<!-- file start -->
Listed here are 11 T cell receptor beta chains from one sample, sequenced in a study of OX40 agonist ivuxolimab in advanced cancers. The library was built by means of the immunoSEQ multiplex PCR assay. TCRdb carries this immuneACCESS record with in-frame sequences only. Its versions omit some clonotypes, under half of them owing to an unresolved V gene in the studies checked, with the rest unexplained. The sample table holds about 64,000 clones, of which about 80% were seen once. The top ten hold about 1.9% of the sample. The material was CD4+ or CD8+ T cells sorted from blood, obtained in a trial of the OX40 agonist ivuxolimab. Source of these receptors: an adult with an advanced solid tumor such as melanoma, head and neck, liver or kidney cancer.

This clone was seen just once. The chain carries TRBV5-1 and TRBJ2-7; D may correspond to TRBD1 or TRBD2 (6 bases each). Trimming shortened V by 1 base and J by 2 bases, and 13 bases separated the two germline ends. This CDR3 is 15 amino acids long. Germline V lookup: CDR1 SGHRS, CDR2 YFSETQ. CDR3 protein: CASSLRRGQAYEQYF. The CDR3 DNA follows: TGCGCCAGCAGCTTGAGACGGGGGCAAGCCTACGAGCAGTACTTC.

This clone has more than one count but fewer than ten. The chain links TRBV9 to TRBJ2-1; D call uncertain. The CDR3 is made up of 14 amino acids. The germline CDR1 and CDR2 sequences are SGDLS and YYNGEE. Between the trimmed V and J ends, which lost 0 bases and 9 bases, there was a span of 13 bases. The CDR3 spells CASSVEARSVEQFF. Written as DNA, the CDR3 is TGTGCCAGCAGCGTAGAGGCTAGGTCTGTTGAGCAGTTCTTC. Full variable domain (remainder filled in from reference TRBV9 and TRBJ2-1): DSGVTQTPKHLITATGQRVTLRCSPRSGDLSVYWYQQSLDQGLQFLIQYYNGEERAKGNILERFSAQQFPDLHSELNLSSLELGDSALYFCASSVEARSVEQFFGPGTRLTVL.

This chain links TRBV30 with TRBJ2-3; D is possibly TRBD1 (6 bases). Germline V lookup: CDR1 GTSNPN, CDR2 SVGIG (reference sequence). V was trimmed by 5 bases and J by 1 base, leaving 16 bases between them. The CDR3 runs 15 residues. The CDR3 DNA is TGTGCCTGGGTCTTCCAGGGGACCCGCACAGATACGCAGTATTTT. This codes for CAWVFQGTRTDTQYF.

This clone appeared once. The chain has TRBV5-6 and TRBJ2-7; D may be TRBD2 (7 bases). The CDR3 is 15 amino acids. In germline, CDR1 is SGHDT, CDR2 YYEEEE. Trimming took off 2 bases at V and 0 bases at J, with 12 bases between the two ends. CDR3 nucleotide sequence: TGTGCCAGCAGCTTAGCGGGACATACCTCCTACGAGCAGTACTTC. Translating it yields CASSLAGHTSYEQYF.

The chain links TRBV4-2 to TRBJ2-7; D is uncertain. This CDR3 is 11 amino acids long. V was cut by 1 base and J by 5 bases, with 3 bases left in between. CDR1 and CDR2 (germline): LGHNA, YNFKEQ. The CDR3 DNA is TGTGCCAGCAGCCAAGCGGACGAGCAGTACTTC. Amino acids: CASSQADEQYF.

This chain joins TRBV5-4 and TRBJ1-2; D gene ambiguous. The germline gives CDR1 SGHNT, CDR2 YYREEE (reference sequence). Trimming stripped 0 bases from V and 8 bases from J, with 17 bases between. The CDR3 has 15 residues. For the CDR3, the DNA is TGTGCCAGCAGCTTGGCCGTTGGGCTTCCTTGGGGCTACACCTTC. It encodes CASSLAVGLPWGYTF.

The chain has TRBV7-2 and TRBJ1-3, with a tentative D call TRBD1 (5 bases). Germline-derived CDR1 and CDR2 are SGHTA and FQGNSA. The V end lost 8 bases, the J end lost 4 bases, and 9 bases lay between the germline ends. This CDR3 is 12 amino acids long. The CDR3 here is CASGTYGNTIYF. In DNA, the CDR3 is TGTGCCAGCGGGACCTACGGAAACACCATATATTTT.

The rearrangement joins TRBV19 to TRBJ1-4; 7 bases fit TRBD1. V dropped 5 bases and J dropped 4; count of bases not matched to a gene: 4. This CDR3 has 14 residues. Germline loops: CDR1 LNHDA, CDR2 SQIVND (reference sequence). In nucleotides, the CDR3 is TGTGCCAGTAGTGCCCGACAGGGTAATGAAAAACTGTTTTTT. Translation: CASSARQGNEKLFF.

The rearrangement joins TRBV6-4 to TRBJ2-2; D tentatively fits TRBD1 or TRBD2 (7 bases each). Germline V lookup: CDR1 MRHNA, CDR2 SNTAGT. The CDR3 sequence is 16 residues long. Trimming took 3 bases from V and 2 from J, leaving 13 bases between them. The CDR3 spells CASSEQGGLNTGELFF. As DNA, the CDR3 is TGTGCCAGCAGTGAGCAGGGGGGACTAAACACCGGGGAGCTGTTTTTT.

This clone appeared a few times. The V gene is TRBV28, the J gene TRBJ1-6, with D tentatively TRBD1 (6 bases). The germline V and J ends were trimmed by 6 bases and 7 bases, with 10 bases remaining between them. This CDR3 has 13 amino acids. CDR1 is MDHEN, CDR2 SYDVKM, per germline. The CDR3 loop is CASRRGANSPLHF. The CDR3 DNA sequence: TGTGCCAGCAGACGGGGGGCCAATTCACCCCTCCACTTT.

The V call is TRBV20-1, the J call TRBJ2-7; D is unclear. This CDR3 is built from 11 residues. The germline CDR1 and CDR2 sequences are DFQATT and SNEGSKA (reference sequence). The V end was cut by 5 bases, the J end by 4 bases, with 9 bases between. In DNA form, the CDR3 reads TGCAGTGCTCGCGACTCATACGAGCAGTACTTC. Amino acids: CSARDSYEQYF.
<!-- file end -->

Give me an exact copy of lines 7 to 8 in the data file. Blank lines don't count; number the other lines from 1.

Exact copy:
This chain joins TRBV5-4 and TRBJ1-2; D gene ambiguous. The germline gives CDR1 SGHNT, CDR2 YYREEE (reference sequence). Trimming stripped 0 bases from V and 8 bases from J, with 17 bases between. The CDR3 has 15 residues. For the CDR3, the DNA is TGTGCCAGCAGCTTGGCCGTTGGGCTTCCTTGGGGCTACACCTTC. It encodes CASSLAVGLPWGYTF.

The chain has TRBV7-2 and TRBJ1-3, with a tentative D call TRBD1 (5 bases). Germline-derived CDR1 and CDR2 are SGHTA and FQGNSA. The V end lost 8 bases, the J end lost 4 bases, and 9 bases lay between the germline ends. This CDR3 is 12 amino acids long. The CDR3 here is CASGTYGNTIYF. In DNA, the CDR3 is TGTGCCAGCGGGACCTACGGAAACACCATATATTTT.